c. Affidavit of Disclosure: Moe’s reference is to A.R.S. §33-422, which identifies required written disclosures in connection with transfers of fewer than 5 lots in unincorporated areas of Arizona unless the subject lots have been subdivided. Moe believes that the disclosure isn’t required because fee title to the land isn’t changing owners—but that seems an unsupportable interpretation of the statute’s purpose, since a brand-new company member[s] is in no better position to be familiar with the circumstances of the property than any third party purchaser is. There are several cases pending before the Arizona Court of Appeals that may afford some insight on this issue (Verma v. Stuhr, Verma v. Dougherty, Vig v. Nix Project II); so stayed tuned for those opinions, in case they say anything pertinent to this issue.
a. Securities Laws: Are there outstanding liabilities of the company besides the land-secured credit line? What if there are, and Moe neglects to disclose that fact? For that matter, what if Moe does, but Straw fails to disclose that fact to his investor group before the deal closes? Is there liability under any securities laws attaching to Moe and Manuela in connection with the sale of the membership interests by Jack to his investors, under a theory of aiding and abetting in the sale of a security? There’s a pretty fine summary on the Internet reviewing case law about the sale of LLC interests being subject to securities laws by Robert J. McGaughey, Esq., entitled “When LLC Interests are Securities” (2008); McGaughey’s Web site is www.law7555.com. Arizona’s law is that the sale of a member’s interest may be a sale of a security, depending on the facts and circumstances, see Nutek Information Systems v. Arizona Corporation Commission, 194 Ariz. 104, 977 P.2d 826 (App. 1998); watch out for the expectation of profits arising from third-party, “essential managerial efforts.” Jack Straw is the fellow in the direct line of security-liability fire, but what happens if Moe and Manuela don’t make sufficient disclosures about what happened in the company on his/their watch and liabilities or obligations survive the transfer of member interests—like the equity line of credit—and the new members are not aware of these constraints when they purchase their interests?
b. Status of substitute equity holders: What does the operating agreement for the company say about the admission of new members? If it says that the remaining members must approve their admission, and Moe (and maybe also Manuela) resign as members of LandHammerhead before the new investors are approved for admission, well, what then? (Under Arizona law, they may enjoy the status of distributees and nothing else.) And what happens if there is no replacement manager appointed by Moe (and maybe also Manuela) before the company’s member[s] resign? For more discussion of the anomalies caused when there is not a proper transition of LLC membership under Arizona Title 29, see my article in PDF format called Beware the Single Member, Member-Managed, Arizona LLC, available at www.bffb.com under my attorney profile.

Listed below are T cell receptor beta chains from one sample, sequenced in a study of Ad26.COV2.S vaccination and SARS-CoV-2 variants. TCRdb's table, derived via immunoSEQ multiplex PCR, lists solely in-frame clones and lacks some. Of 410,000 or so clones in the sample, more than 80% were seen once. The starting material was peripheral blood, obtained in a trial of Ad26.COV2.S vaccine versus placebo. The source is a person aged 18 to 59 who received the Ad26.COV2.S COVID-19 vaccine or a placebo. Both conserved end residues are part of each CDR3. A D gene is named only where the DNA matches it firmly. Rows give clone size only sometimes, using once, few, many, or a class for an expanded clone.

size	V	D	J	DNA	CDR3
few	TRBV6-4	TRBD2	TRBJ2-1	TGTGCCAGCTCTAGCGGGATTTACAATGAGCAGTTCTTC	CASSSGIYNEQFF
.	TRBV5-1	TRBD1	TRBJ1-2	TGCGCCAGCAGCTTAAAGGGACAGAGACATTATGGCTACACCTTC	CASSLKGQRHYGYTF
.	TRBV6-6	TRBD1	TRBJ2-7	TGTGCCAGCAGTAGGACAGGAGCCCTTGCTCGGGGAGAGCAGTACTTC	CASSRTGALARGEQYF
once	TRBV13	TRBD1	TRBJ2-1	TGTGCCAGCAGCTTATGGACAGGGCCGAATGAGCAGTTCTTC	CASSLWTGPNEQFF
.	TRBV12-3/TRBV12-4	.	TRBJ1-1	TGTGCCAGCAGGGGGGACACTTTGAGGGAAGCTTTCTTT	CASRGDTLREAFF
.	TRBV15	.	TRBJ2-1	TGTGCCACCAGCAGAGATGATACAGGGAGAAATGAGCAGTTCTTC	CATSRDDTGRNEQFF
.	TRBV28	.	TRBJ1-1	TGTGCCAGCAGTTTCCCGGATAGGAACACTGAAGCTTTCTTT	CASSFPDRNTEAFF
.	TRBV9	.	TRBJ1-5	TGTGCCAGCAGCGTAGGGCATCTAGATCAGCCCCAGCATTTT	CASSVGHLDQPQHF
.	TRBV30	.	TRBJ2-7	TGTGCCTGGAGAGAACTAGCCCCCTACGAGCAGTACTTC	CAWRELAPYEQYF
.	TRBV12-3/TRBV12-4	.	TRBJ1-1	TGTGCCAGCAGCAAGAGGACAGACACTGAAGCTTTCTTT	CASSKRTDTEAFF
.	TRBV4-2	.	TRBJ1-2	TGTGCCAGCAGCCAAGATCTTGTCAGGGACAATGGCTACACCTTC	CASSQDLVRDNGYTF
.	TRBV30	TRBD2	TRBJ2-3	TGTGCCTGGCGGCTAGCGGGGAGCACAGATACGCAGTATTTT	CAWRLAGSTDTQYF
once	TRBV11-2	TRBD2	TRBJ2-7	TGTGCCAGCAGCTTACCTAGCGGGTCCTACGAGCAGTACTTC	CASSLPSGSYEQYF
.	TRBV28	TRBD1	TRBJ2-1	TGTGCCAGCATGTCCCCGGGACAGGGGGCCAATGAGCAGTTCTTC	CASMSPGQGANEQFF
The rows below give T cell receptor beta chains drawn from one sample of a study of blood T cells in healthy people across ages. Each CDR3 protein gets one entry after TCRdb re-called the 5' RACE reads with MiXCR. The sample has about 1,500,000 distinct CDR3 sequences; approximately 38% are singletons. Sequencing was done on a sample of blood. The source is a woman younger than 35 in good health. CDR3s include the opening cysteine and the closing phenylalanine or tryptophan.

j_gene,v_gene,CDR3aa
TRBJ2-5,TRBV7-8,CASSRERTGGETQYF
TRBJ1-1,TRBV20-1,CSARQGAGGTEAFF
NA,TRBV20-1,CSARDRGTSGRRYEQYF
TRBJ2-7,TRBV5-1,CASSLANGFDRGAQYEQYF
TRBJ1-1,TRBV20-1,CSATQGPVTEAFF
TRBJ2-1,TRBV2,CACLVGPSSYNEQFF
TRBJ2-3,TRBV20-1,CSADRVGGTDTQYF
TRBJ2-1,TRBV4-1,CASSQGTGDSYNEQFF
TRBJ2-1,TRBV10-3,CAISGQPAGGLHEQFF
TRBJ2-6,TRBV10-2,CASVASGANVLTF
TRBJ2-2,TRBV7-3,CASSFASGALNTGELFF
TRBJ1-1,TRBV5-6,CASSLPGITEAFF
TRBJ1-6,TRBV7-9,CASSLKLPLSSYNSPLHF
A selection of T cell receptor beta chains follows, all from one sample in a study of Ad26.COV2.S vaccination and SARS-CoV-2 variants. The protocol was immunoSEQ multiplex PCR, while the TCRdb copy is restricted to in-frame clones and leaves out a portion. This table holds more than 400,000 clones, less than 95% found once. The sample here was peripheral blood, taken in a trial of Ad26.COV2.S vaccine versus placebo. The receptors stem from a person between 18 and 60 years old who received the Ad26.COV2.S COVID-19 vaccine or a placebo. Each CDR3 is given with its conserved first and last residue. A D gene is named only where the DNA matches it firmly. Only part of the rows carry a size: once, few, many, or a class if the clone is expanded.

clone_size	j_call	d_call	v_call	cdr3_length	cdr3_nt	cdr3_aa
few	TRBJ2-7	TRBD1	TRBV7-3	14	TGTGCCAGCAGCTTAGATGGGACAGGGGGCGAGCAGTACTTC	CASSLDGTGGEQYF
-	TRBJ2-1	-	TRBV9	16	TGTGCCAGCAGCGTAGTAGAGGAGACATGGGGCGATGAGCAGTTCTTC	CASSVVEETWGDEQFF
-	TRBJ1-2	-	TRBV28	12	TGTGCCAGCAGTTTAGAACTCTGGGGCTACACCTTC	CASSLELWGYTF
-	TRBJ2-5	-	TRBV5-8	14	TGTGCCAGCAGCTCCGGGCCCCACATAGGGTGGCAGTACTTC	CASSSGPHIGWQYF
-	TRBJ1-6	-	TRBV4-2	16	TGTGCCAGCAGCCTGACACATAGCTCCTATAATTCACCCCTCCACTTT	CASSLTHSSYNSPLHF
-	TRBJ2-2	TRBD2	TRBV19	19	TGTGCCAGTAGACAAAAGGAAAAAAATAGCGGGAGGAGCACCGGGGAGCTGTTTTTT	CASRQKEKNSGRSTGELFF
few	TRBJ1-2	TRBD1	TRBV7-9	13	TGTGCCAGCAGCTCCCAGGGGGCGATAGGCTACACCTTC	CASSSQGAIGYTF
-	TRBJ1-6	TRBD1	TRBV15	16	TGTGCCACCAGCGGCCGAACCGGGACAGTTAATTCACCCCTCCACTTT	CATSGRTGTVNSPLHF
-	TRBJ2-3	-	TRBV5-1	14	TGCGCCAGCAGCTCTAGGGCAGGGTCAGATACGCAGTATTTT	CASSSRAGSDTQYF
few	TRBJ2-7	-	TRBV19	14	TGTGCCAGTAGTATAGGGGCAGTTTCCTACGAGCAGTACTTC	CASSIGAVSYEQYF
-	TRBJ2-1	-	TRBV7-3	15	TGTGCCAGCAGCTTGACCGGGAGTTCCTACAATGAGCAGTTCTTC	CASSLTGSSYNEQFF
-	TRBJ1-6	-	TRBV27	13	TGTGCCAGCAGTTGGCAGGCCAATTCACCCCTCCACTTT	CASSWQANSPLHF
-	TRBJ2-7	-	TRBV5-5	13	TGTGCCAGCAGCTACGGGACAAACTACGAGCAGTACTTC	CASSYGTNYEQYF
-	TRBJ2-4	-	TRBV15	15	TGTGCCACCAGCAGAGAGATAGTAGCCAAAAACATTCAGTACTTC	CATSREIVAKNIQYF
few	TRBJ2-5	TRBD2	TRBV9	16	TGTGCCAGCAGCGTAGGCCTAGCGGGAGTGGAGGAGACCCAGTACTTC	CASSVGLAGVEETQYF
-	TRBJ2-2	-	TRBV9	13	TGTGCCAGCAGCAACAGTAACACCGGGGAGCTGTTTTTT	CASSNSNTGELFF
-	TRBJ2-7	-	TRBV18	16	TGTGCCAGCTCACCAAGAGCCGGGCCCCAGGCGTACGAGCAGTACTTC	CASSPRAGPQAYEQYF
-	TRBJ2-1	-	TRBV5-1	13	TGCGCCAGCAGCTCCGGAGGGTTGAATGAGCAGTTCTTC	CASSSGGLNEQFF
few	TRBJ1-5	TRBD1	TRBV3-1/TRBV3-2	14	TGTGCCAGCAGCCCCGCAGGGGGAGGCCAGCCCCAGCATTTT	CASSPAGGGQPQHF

c. Perfecting a security interest in the sold interest portion, if there is a default in purchasing the balance of Moe’s member interest: Unless Moe wants to be tied up with persons who may default under their agreement to buy the rest of his interest with the deferred portion of the purchase price, Moe had best remember to take a security interest in the member interest he has sold at the time the deal is consummated, so that if necessary, Moe can take back the equity interests in the company altogether. And he needs to remember to file a financing statement against the membership interest sold (since it is a “general intangible” under Article 9 of the Uniform Commercial Code) in the records of the Secretary of State of Arizona, I suppose, assuming that Straw will continue to use the state as the company’s principal place of business.
a. Deemed dissolution of the company: Was LandHammerhead, LLC originally taxed as a disregarded entity or a partnership? (I didn’t prepare the tax election.) There’s a loss of tax treatment of distributions from a partnership (such that revenue will receive treatment as ordinary income, with a higher tax rate) when there’s a technical termination in the year that the company sells 50% or more of the equity interests in the company. Section 751 of the Internal Revenue Code can cause all or a portion of the gain on the sale of a partnership interest to be treated as ordinary income despite Section 741, which provides that a partnership interest generally is a capital asset. So, two questions for Moe are fundamental—one, which box did you check for your tax election, and two, did you discuss this disposition program with your accountant before you bought into Straw’s transfer concept? If there’s no offsetting advantage to the possible increase in Moe and Manuela’s tax burden upon the conveyance of the company, why do the deal this way? If there is a need to proceed Straw’s way, and the company was being taxed as a partnership, then even the form and text of the transfer documents may become material in determining whether Section 751 will control the tax treatment of the disposition.
b. Use of the existing EIN: Since you don’t represent Jack Straw’s group, the only advice you need to give Moe and/or Manuela here is not to suggest how the buyer should proceed with LandHammerhead’s EIN; the rules are complicated enough–forget you don’t even know whether Straw will be the only new member, ultimately. There’s a helpful treatise available through Google Books, Cartaro, David J., Federal and State Taxation of Limited liability Companies (2008)(CCH, 2007); take a look at the discussion of use of EIN identifiers depending on whether there is one or more than one company member after reorganization, found at paragraphs 1117.04 and 1118.04.
Common sense issues:
If Straw’s group cannot come up with the closing price, why would Moe think the new company will timely make the payments on the equity line? And what is Moe thinking about issues such as his personal guaranty of the equity line note—and whether the lender will waive its security (not wishing to own land out in the boondocks in its REO portfolio) and sue Moe instead? Is Moe about to get pillaged by the lender and his buyer? And why am I letting myself be knitted into the fabric of this debacle?